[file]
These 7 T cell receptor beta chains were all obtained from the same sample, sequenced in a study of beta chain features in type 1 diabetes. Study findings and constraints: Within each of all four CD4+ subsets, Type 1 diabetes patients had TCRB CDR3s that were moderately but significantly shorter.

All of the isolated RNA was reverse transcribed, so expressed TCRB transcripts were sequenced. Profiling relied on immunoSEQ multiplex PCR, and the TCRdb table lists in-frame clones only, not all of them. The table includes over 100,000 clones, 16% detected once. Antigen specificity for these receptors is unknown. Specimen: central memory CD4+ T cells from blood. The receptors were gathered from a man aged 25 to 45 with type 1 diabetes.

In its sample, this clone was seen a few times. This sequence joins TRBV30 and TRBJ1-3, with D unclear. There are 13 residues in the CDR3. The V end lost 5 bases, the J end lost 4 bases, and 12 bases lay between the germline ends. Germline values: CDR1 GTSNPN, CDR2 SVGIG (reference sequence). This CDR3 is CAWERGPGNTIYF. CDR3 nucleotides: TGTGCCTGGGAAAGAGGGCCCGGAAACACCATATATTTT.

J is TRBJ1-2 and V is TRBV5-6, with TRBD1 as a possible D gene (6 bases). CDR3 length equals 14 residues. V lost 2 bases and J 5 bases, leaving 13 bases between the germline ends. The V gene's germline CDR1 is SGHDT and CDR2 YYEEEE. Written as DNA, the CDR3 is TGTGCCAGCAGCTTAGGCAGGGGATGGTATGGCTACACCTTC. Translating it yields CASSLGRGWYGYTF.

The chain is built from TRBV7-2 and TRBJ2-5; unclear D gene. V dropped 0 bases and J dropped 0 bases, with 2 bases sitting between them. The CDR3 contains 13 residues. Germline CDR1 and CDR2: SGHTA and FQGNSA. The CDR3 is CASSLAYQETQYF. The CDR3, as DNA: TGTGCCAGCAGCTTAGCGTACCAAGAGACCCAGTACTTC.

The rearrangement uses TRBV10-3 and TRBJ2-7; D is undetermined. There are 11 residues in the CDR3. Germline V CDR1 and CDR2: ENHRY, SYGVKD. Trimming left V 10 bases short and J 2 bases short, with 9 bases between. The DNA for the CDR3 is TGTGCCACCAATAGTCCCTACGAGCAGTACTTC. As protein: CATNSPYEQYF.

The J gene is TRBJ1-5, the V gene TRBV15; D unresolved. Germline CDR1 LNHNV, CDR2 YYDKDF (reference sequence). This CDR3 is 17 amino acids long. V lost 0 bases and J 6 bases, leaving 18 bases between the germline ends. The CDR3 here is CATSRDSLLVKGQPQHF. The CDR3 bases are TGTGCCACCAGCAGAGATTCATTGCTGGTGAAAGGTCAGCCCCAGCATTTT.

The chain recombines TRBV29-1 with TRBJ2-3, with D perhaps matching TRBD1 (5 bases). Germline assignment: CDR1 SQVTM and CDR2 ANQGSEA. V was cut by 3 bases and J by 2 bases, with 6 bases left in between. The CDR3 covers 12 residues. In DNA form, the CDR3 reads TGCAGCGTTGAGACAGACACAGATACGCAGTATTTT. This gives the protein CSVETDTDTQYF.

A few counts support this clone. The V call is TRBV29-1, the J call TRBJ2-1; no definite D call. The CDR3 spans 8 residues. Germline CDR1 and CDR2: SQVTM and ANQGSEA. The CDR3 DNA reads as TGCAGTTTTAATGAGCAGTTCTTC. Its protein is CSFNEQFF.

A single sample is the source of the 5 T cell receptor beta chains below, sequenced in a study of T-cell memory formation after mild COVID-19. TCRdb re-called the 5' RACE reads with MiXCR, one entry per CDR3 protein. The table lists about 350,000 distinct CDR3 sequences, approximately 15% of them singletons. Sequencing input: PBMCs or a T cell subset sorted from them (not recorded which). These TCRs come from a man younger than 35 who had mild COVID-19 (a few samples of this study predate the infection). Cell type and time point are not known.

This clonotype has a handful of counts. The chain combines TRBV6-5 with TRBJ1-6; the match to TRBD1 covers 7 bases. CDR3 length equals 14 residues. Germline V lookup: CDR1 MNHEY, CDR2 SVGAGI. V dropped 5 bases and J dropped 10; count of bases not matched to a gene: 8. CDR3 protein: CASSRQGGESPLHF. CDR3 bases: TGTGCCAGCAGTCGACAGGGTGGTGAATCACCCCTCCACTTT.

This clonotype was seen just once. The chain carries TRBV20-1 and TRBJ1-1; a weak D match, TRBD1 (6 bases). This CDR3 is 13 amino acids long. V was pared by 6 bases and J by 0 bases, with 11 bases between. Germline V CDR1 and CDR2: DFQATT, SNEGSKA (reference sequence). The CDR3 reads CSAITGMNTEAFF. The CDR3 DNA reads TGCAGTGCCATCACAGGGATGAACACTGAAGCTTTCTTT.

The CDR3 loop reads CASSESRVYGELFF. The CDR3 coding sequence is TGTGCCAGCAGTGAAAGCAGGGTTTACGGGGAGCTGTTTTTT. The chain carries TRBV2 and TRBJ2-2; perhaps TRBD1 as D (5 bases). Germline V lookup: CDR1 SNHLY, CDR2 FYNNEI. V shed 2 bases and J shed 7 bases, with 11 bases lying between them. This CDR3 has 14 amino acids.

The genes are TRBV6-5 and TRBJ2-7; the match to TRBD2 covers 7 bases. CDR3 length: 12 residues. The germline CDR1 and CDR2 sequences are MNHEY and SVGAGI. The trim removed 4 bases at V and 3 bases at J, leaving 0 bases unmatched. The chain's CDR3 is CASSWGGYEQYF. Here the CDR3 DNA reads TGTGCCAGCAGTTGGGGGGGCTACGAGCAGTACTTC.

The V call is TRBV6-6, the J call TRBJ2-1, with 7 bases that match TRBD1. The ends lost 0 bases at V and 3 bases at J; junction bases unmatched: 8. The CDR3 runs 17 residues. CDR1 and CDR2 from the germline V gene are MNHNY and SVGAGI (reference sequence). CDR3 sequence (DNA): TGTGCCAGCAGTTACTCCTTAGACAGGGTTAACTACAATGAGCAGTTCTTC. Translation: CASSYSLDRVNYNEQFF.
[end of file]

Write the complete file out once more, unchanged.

These 7 T cell receptor beta chains were all obtained from the same sample, sequenced in a study of beta chain features in type 1 diabetes. Study findings and constraints: Within each of all four CD4+ subsets, Type 1 diabetes patients had TCRB CDR3s that were moderately but significantly shorter.

All of the isolated RNA was reverse transcribed, so expressed TCRB transcripts were sequenced. Profiling relied on immunoSEQ multiplex PCR, and the TCRdb table lists in-frame clones only, not all of them. The table includes over 100,000 clones, 16% detected once. Antigen specificity for these receptors is unknown. Specimen: central memory CD4+ T cells from blood. The receptors were gathered from a man aged 25 to 45 with type 1 diabetes.

In its sample, this clone was seen a few times. This sequence joins TRBV30 and TRBJ1-3, with D unclear. There are 13 residues in the CDR3. The V end lost 5 bases, the J end lost 4 bases, and 12 bases lay between the germline ends. Germline values: CDR1 GTSNPN, CDR2 SVGIG (reference sequence). This CDR3 is CAWERGPGNTIYF. CDR3 nucleotides: TGTGCCTGGGAAAGAGGGCCCGGAAACACCATATATTTT.

J is TRBJ1-2 and V is TRBV5-6, with TRBD1 as a possible D gene (6 bases). CDR3 length equals 14 residues. V lost 2 bases and J 5 bases, leaving 13 bases between the germline ends. The V gene's germline CDR1 is SGHDT and CDR2 YYEEEE. Written as DNA, the CDR3 is TGTGCCAGCAGCTTAGGCAGGGGATGGTATGGCTACACCTTC. Translating it yields CASSLGRGWYGYTF.

The chain is built from TRBV7-2 and TRBJ2-5; unclear D gene. V dropped 0 bases and J dropped 0 bases, with 2 bases sitting between them. The CDR3 contains 13 residues. Germline CDR1 and CDR2: SGHTA and FQGNSA. The CDR3 is CASSLAYQETQYF. The CDR3, as DNA: TGTGCCAGCAGCTTAGCGTACCAAGAGACCCAGTACTTC.

The rearrangement uses TRBV10-3 and TRBJ2-7; D is undetermined. There are 11 residues in the CDR3. Germline V CDR1 and CDR2: ENHRY, SYGVKD. Trimming left V 10 bases short and J 2 bases short, with 9 bases between. The DNA for the CDR3 is TGTGCCACCAATAGTCCCTACGAGCAGTACTTC. As protein: CATNSPYEQYF.

The J gene is TRBJ1-5, the V gene TRBV15; D unresolved. Germline CDR1 LNHNV, CDR2 YYDKDF (reference sequence). This CDR3 is 17 amino acids long. V lost 0 bases and J 6 bases, leaving 18 bases between the germline ends. The CDR3 here is CATSRDSLLVKGQPQHF. The CDR3 bases are TGTGCCACCAGCAGAGATTCATTGCTGGTGAAAGGTCAGCCCCAGCATTTT.

The chain recombines TRBV29-1 with TRBJ2-3, with D perhaps matching TRBD1 (5 bases). Germline assignment: CDR1 SQVTM and CDR2 ANQGSEA. V was cut by 3 bases and J by 2 bases, with 6 bases left in between. The CDR3 covers 12 residues. In DNA form, the CDR3 reads TGCAGCGTTGAGACAGACACAGATACGCAGTATTTT. This gives the protein CSVETDTDTQYF.

A few counts support this clone. The V call is TRBV29-1, the J call TRBJ2-1; no definite D call. The CDR3 spans 8 residues. Germline CDR1 and CDR2: SQVTM and ANQGSEA. The CDR3 DNA reads as TGCAGTTTTAATGAGCAGTTCTTC. Its protein is CSFNEQFF.

A single sample is the source of the 5 T cell receptor beta chains below, sequenced in a study of T-cell memory formation after mild COVID-19. TCRdb re-called the 5' RACE reads with MiXCR, one entry per CDR3 protein. The table lists about 350,000 distinct CDR3 sequences, approximately 15% of them singletons. Sequencing input: PBMCs or a T cell subset sorted from them (not recorded which). These TCRs come from a man younger than 35 who had mild COVID-19 (a few samples of this study predate the infection). Cell type and time point are not known.

This clonotype has a handful of counts. The chain combines TRBV6-5 with TRBJ1-6; the match to TRBD1 covers 7 bases. CDR3 length equals 14 residues. Germline V lookup: CDR1 MNHEY, CDR2 SVGAGI. V dropped 5 bases and J dropped 10; count of bases not matched to a gene: 8. CDR3 protein: CASSRQGGESPLHF. CDR3 bases: TGTGCCAGCAGTCGACAGGGTGGTGAATCACCCCTCCACTTT.

This clonotype was seen just once. The chain carries TRBV20-1 and TRBJ1-1; a weak D match, TRBD1 (6 bases). This CDR3 is 13 amino acids long. V was pared by 6 bases and J by 0 bases, with 11 bases between. Germline V CDR1 and CDR2: DFQATT, SNEGSKA (reference sequence). The CDR3 reads CSAITGMNTEAFF. The CDR3 DNA reads TGCAGTGCCATCACAGGGATGAACACTGAAGCTTTCTTT.

The CDR3 loop reads CASSESRVYGELFF. The CDR3 coding sequence is TGTGCCAGCAGTGAAAGCAGGGTTTACGGGGAGCTGTTTTTT. The chain carries TRBV2 and TRBJ2-2; perhaps TRBD1 as D (5 bases). Germline V lookup: CDR1 SNHLY, CDR2 FYNNEI. V shed 2 bases and J shed 7 bases, with 11 bases lying between them. This CDR3 has 14 amino acids.

The genes are TRBV6-5 and TRBJ2-7; the match to TRBD2 covers 7 bases. CDR3 length: 12 residues. The germline CDR1 and CDR2 sequences are MNHEY and SVGAGI. The trim removed 4 bases at V and 3 bases at J, leaving 0 bases unmatched. The chain's CDR3 is CASSWGGYEQYF. Here the CDR3 DNA reads TGTGCCAGCAGTTGGGGGGGCTACGAGCAGTACTTC.

The V call is TRBV6-6, the J call TRBJ2-1, with 7 bases that match TRBD1. The ends lost 0 bases at V and 3 bases at J; junction bases unmatched: 8. The CDR3 runs 17 residues. CDR1 and CDR2 from the germline V gene are MNHNY and SVGAGI (reference sequence). CDR3 sequence (DNA): TGTGCCAGCAGTTACTCCTTAGACAGGGTTAACTACAATGAGCAGTTCTTC. Translation: CASSYSLDRVNYNEQFF.